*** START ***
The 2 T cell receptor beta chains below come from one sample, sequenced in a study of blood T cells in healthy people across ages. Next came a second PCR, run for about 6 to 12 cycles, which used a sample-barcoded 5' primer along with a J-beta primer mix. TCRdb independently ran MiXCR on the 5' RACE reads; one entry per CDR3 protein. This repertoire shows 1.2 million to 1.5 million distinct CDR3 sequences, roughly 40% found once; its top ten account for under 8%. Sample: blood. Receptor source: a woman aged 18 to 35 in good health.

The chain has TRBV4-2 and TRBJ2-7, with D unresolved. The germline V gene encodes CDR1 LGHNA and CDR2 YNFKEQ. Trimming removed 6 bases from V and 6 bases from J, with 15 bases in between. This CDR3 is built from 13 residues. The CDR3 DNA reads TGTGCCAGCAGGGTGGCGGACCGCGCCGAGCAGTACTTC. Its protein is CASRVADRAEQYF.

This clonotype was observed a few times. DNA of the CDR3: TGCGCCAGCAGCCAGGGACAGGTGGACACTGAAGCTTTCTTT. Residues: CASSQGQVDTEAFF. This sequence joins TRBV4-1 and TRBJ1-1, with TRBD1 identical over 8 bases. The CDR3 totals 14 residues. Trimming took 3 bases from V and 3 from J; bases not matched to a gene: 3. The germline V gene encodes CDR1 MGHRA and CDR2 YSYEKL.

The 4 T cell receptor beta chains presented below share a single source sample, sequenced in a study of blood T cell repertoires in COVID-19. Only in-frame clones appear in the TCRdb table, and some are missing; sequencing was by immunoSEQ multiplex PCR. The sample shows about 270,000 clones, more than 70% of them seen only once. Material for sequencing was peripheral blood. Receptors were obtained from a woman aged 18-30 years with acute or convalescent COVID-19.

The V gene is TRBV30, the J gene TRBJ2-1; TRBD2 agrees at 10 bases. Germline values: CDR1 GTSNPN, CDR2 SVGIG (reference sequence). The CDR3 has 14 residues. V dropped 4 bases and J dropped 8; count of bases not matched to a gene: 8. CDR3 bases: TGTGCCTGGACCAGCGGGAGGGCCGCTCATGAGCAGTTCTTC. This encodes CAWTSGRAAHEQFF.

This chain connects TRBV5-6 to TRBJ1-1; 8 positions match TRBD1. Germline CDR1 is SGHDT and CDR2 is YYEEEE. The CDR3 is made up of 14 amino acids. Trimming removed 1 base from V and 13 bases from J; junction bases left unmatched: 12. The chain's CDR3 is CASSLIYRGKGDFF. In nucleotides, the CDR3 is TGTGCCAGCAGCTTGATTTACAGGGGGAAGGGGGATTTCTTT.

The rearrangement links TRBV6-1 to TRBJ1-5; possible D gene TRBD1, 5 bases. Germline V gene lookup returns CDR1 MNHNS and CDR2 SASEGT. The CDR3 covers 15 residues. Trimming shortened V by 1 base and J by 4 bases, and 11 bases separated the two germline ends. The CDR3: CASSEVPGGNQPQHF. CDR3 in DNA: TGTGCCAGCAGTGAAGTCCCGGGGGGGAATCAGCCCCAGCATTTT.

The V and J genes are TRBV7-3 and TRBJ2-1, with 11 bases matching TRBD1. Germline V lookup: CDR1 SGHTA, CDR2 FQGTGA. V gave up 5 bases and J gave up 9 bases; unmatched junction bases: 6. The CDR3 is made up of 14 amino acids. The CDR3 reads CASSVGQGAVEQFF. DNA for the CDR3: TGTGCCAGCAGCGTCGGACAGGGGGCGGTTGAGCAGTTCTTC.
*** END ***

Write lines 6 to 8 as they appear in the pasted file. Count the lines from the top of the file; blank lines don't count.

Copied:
This chain connects TRBV5-6 to TRBJ1-1; 8 positions match TRBD1. Germline CDR1 is SGHDT and CDR2 is YYEEEE. The CDR3 is made up of 14 amino acids. Trimming removed 1 base from V and 13 bases from J; junction bases left unmatched: 12. The chain's CDR3 is CASSLIYRGKGDFF. In nucleotides, the CDR3 is TGTGCCAGCAGCTTGATTTACAGGGGGAAGGGGGATTTCTTT.

The rearrangement links TRBV6-1 to TRBJ1-5; possible D gene TRBD1, 5 bases. Germline V gene lookup returns CDR1 MNHNS and CDR2 SASEGT. The CDR3 covers 15 residues. Trimming shortened V by 1 base and J by 4 bases, and 11 bases separated the two germline ends. The CDR3: CASSEVPGGNQPQHF. CDR3 in DNA: TGTGCCAGCAGTGAAGTCCCGGGGGGGAATCAGCCCCAGCATTTT.

The V and J genes are TRBV7-3 and TRBJ2-1, with 11 bases matching TRBD1. Germline V lookup: CDR1 SGHTA, CDR2 FQGTGA. V gave up 5 bases and J gave up 9 bases; unmatched junction bases: 6. The CDR3 is made up of 14 amino acids. The CDR3 reads CASSVGQGAVEQFF. DNA for the CDR3: TGTGCCAGCAGCGTCGGACAGGGGGCGGTTGAGCAGTTCTTC.